When I shared my recent fish-related kitchen fail two Fridays ago, I indicated that kitchen fail Friday would be a semi-regular column. Who would have thought that I would have another hilarious fail only two days after that post? The Taste Tester, that’s who. I didn’t share last Friday due to the holiday weekend. I am back this week with a fail and it is a good one. First, I will share the story, then I will tell you how to save burnt baked goods, should you ever find yourself in that situation.
Last weekend, I was cleaning out my fridge and freezer in preparation for my parents’ visit over July 4th weekend. They always bring tons of fresh produce and farm fresh eggs, plus the addition of two people to the house means fridge space is minimal. During my clean-out, I noticed five cups of frozen zucchini bread from last summer. My standard zucchini bread recipe only calls for two cups of zucchini, so this discovery meant I could make my recipe 2.5 times over.
I pulled out three different zucchini bread recipes: my “standard” aka unhealthy recipe, my healthy recipe, and a chocolate zucchini bread recipe I wanted to try and give a healthy make-over. I decided to make a batch of the unhealthy bread so that the Taste Tester could take over a nice treat to his grandparents. I would work out the healthy recipes to keep at home. So, I set out three bowls and got to work.
Everything was going well. Since I was testing a new recipe and one recipe was going to be gifted, I was measuring very precisely. I was also taking extra care in preparing the recipe because the Taste Tester’s grandpa is allergic to nuts and I wanted to avoid cross-contamination. Finally, it was time to bake the loaves. As I poured the unhealthy batch into the loaf pan, I noticed that the loaf pan seemed a little full. I briefly wondered if, perhaps, this recipe was designed to make TWO loaves of zucchini bread instead of one. The problem was, when I copied the recipe from my mom, I forgot to make note of how many loaves it was supposed to make. Since I only had one loaf pan and the batter was already in said pan, I decided to roll with it. My loaf pan is a little larger than the standard loaf pan so I figured it wouldn’t be that big of a deal to squeeze two loaves into one pan.
You know where this is headed right? About 15 minutes after I put the loaf pan in the oven, my oven smelled like it was on fire. This was of course due to the fact that the loaf pan was way too full and the batter was bubbling over, hitting the bottom of the oven floor, and burning. This was also creating a lot of smoke. I was pretty sure of my mistake, but as I was wondering my mom happened to call. I casually asked her if her zucchini bread recipe was supposed to make one or two loaves. She confirmed that it was in fact two. Luckily, she told me what to do to fix the situation.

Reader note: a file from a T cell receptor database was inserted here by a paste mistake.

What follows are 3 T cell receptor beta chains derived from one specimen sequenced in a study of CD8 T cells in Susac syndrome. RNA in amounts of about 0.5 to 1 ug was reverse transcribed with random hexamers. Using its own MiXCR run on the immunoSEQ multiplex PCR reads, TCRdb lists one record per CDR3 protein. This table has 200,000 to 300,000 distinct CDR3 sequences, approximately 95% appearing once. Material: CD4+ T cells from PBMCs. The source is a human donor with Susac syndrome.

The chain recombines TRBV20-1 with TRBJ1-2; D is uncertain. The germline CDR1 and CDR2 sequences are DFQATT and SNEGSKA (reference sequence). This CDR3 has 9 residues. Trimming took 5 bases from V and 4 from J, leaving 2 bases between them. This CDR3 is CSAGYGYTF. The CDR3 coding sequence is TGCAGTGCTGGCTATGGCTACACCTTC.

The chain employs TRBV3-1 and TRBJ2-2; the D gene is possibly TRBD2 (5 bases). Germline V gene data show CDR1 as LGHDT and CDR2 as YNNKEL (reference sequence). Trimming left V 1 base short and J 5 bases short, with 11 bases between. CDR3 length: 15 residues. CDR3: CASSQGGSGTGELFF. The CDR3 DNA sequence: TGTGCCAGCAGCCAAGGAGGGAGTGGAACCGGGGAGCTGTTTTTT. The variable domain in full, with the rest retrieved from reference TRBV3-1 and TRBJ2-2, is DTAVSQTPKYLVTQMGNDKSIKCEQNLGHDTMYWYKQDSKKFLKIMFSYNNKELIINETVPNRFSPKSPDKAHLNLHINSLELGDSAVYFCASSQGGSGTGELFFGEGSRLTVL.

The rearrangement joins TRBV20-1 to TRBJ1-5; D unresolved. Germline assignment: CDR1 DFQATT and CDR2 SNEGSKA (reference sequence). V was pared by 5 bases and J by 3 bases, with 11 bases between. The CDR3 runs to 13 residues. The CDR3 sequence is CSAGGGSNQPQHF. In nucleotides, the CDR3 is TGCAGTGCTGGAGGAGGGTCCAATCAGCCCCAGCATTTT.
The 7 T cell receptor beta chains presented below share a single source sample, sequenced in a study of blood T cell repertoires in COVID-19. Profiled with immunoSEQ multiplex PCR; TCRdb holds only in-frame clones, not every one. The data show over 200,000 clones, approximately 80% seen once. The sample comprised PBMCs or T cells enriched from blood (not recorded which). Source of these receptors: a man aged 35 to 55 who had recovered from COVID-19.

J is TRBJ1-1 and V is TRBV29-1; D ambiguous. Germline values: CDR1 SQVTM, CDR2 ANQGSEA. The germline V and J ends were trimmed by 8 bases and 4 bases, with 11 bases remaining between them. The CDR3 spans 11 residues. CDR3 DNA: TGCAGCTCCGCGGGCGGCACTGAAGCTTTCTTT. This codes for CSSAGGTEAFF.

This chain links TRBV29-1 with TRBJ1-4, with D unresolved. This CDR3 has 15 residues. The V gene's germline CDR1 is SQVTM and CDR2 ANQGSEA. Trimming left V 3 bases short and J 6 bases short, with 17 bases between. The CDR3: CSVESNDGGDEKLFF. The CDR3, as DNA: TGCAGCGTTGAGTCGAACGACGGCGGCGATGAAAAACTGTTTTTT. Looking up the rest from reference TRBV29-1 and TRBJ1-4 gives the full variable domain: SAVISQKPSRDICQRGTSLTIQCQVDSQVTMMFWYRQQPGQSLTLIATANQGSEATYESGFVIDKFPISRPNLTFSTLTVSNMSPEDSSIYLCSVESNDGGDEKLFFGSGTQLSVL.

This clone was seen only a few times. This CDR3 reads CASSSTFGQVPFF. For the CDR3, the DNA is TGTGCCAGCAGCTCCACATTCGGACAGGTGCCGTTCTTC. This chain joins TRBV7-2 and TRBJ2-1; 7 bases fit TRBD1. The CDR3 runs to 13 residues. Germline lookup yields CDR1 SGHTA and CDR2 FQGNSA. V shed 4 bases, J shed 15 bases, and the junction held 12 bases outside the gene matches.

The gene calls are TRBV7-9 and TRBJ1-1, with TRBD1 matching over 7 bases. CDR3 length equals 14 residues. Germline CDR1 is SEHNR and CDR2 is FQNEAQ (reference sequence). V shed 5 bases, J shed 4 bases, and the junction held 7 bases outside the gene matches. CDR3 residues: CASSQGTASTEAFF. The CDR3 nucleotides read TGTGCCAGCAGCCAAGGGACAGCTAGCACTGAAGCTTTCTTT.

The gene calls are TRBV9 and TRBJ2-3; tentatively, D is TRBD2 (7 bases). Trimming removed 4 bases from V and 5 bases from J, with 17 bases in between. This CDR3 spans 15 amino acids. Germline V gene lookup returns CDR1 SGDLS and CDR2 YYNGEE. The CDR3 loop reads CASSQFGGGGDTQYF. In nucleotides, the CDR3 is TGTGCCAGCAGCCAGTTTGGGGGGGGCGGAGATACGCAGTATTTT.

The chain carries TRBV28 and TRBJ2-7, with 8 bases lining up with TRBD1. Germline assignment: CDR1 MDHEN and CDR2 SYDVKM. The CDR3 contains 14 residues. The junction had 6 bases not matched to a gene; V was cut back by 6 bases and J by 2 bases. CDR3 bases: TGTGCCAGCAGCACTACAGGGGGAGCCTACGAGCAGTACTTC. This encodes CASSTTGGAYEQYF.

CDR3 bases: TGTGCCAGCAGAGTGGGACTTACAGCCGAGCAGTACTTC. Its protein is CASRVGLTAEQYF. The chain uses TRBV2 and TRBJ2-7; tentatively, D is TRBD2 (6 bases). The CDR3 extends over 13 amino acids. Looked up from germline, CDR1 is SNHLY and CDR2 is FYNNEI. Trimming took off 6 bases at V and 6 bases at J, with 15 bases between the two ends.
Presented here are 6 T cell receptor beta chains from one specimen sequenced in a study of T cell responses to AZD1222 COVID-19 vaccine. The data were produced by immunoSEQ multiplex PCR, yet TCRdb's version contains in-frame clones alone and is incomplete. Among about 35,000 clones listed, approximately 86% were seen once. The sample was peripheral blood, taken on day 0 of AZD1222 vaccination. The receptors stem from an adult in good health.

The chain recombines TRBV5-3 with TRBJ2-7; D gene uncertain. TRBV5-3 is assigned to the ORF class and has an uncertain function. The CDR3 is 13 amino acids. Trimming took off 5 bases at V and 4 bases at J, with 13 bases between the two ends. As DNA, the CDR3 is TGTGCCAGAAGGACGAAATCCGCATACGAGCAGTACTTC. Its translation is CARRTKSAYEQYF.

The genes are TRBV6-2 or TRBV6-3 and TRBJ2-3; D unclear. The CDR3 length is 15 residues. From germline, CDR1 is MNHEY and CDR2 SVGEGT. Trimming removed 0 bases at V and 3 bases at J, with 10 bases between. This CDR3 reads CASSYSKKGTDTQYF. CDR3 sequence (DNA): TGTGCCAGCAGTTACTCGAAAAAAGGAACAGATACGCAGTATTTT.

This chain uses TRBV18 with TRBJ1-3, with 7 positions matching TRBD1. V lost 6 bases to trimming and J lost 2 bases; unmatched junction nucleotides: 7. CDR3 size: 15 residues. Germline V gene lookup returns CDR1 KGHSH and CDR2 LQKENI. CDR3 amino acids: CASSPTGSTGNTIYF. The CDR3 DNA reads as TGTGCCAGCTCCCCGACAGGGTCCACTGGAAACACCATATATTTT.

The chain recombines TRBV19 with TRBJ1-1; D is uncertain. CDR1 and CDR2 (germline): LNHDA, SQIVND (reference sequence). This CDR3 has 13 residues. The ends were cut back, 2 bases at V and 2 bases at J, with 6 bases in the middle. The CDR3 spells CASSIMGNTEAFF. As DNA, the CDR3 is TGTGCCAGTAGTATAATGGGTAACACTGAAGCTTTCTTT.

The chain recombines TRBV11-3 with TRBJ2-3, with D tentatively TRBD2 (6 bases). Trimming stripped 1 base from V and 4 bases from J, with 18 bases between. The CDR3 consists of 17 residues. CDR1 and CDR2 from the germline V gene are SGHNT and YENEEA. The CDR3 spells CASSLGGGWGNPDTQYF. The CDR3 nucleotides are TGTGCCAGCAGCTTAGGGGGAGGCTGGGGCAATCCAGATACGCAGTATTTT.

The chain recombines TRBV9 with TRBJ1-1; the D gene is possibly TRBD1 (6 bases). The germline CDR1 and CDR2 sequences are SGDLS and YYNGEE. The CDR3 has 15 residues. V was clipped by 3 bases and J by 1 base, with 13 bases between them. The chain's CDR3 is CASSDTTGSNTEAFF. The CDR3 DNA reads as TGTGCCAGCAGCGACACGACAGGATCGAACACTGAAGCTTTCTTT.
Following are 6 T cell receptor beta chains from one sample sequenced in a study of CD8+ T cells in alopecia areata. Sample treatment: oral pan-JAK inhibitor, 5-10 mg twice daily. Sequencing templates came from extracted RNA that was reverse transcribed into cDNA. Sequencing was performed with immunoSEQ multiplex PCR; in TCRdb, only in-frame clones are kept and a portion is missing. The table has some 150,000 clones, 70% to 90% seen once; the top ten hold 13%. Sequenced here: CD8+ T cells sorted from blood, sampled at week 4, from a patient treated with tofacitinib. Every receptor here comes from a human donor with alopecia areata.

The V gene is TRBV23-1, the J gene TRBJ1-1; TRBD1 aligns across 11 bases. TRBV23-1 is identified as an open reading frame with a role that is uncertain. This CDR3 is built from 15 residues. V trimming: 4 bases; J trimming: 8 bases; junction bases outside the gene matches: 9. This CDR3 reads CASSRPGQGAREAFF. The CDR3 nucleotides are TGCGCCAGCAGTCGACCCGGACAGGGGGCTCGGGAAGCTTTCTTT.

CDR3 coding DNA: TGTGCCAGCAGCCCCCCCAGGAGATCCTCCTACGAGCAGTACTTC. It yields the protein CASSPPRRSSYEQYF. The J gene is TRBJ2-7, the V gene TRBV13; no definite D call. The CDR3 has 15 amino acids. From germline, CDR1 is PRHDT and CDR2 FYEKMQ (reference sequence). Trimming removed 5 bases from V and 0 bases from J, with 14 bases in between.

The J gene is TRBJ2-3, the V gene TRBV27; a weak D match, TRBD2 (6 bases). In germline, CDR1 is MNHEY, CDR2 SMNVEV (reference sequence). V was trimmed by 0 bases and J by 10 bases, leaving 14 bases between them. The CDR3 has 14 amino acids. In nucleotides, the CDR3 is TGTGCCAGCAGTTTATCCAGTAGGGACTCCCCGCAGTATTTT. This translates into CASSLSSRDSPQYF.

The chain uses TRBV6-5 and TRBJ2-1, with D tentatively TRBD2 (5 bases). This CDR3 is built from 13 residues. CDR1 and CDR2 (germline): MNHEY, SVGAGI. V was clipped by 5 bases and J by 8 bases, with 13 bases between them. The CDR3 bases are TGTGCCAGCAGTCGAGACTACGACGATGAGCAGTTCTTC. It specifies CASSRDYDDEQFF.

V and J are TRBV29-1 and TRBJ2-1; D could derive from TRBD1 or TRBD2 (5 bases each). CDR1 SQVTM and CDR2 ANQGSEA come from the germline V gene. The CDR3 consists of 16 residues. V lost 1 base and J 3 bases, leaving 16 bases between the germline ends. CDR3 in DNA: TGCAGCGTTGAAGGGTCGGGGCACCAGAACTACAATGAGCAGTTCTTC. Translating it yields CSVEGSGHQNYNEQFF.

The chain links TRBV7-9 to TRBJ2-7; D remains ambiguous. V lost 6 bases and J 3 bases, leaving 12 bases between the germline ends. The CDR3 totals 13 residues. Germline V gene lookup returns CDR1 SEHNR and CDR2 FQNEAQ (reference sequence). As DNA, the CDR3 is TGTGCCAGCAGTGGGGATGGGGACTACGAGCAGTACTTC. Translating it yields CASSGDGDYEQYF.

How to Save Burnt Baked Goods
Should you find yourself in a similar situation, here’s what to do:
- First, if your pan is overflowing, place a cookie sheet underneath it. You can either take the pan out of the oven and place it directly on top of a cookie sheet OR, if you pan is a mess, just slide the cookie sheet on the rack below the pan. Make sure you use a large cookie sheet to catch all the drips. This will prevent the overflows from hitting the bottom of the oven and burning.
- Next, lower the baking temperature. Because your pan is way over-filled, if you continue baking as directed, the outside of your baked goods will be black and the inside won’t finish cooking. Lowering the temperature will give the insides more time to cook. In my case, I lowered from 350 to 325. I wouldn’t lower below 325.
- If the top appears to be burning, cover with foil.
- Wait for your baked goods to finish baking and it’s probably going to take MUCH more time than directed. Try to get the center as done as possible.
- When you are convince the baked good is as done as possible, remove it from the oven and allow to cool.
- Perform an autopsy. Remove the baked good from it’s pan and grab a serrated knife. Cut off any burned spots. Also, remove any spots that don’t appear to be fully cooked.
- Presentation. Find a platter big enough to hold your “good” pieces of baked goods but small enough that it won’t look like something is missing. Arranged artfully on platter.
Viola! You have just salvaged your burnt baked goods. Through this failure I learned how to save burnt baked goods. Now, hopefully I don’t need these tips in the future!